glossary: July 2007 Archives
Extreme gatekeepers are censors, preventing the publication of information that could be unflattering to powerful people (such as the owners of a news organization, or the dominant political party). For instance, in order to keep the U.S. leadership from looking weak during the build-up to World War II, reporters kept silent about the fact that FDR used a wheelchair.
In a more moderate form, gate-keepers are the editors who keep the news media from choking on stories about lost puppies, yo-yo tournaments, and celebrity sex scandals; who agree not to publish the names of certain crime victims (including children and the targets of sexual assault), even though those names may be available in public documents; and who ensure that someone covers the routine stories about zoning law changes and city council meetings, whether politicians who campaigned on certain problems actually kept them, etc.
Like other forms of journalism, an editorial uses quotes, facts, and logic to inform readers, and its content is still covered by ethical principles (see "libel" and "privacy"). Unlike most journalism, an editorial presents an opinion, which means advocating one solution over the solution offered by your political opponents.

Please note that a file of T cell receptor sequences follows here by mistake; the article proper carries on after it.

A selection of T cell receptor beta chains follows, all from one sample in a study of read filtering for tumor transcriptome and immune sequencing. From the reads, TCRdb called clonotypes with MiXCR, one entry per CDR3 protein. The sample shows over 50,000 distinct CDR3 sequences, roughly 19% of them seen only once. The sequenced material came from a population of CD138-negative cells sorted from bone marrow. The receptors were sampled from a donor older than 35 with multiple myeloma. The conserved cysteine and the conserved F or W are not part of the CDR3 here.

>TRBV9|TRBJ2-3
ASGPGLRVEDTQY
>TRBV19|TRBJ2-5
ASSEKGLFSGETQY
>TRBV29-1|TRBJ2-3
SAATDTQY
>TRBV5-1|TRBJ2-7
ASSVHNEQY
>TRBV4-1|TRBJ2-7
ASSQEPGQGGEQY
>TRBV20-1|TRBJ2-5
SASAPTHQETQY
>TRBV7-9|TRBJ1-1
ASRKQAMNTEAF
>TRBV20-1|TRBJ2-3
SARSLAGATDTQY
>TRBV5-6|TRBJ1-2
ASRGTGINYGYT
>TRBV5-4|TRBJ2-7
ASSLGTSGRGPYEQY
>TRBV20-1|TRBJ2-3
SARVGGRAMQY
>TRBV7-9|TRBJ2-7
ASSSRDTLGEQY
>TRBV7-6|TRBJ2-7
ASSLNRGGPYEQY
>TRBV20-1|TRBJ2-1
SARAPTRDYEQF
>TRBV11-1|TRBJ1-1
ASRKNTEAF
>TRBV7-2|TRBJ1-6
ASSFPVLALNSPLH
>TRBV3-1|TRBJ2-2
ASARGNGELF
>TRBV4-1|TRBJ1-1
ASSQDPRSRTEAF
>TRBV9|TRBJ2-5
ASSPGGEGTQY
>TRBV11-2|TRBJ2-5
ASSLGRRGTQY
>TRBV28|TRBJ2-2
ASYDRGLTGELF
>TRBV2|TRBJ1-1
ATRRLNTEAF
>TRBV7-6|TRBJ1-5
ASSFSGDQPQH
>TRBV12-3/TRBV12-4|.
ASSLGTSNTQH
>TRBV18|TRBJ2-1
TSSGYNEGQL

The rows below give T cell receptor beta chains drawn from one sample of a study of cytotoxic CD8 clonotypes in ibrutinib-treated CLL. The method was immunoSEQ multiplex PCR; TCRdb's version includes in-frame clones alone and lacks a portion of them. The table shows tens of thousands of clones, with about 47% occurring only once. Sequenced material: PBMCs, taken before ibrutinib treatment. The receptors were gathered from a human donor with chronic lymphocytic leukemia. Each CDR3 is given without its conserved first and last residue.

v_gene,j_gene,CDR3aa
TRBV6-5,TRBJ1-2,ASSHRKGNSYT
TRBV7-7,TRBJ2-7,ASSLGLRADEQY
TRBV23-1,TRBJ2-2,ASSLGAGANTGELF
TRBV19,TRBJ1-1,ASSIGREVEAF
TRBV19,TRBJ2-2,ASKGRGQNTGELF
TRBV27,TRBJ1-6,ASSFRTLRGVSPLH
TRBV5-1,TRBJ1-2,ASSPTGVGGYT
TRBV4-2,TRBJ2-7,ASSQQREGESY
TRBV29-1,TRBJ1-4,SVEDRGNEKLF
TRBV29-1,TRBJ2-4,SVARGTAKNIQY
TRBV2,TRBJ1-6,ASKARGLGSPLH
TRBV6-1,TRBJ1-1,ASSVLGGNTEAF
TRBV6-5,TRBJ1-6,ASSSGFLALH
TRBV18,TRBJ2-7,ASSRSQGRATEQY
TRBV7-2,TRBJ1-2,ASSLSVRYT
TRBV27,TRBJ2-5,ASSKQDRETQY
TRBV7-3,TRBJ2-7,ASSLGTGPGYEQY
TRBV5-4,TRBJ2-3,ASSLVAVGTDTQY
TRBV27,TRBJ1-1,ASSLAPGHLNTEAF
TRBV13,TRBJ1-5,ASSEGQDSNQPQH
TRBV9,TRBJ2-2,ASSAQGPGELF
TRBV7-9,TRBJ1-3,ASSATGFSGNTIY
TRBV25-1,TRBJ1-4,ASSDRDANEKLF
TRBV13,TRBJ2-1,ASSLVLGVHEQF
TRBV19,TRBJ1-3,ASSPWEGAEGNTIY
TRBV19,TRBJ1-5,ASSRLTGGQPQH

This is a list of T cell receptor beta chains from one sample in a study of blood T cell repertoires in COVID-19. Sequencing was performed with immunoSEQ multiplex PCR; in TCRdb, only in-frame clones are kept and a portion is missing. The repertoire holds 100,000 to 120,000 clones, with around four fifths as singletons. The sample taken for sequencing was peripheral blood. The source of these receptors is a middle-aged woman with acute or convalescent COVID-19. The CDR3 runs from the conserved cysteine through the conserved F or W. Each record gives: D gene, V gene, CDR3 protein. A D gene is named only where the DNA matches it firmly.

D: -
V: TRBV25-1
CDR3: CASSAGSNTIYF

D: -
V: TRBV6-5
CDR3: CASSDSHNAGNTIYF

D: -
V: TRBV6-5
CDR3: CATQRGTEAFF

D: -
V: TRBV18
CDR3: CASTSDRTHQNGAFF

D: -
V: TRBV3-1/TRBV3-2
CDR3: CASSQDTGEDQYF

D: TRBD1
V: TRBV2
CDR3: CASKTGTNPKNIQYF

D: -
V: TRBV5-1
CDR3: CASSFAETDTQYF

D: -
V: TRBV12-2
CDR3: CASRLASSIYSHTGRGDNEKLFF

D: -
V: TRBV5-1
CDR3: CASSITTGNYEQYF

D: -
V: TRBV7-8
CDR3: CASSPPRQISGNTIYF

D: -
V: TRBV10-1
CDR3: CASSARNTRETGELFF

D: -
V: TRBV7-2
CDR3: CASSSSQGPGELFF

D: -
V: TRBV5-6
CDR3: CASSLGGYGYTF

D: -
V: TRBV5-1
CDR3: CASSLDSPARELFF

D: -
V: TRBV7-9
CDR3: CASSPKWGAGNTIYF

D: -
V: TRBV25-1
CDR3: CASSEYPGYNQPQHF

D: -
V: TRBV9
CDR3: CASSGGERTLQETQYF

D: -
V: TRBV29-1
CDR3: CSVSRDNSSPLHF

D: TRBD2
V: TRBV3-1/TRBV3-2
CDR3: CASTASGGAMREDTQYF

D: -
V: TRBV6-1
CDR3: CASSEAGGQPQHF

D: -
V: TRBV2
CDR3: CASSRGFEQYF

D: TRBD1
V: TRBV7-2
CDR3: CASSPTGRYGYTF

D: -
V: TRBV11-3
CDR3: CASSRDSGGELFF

Opinions that the editors express on the editorial page should stay there -- they should not affect the news coverage (see "objectivity"). Individual reporters shouldn't slant their stories to reflect or rebut editorial opinions.
You can [get intimate with] an elephant if you want to, but if you do you can't cover the circus. -- The (Abe) Rosenthal Rule
A conflict of interest arises when someone who is
expected to act impartially has a personal stake in an issue (emotional, financial,
etc.). In every case, a conflict of interest is a real problem -- even if nobody misbehaves.
Thus, a lawyer who has defended a client in the past cannot be hired to prosecute that same client; a surgeon should not operate on a family member, and a reporter should not cover any news story in which he or she has a personal involvement.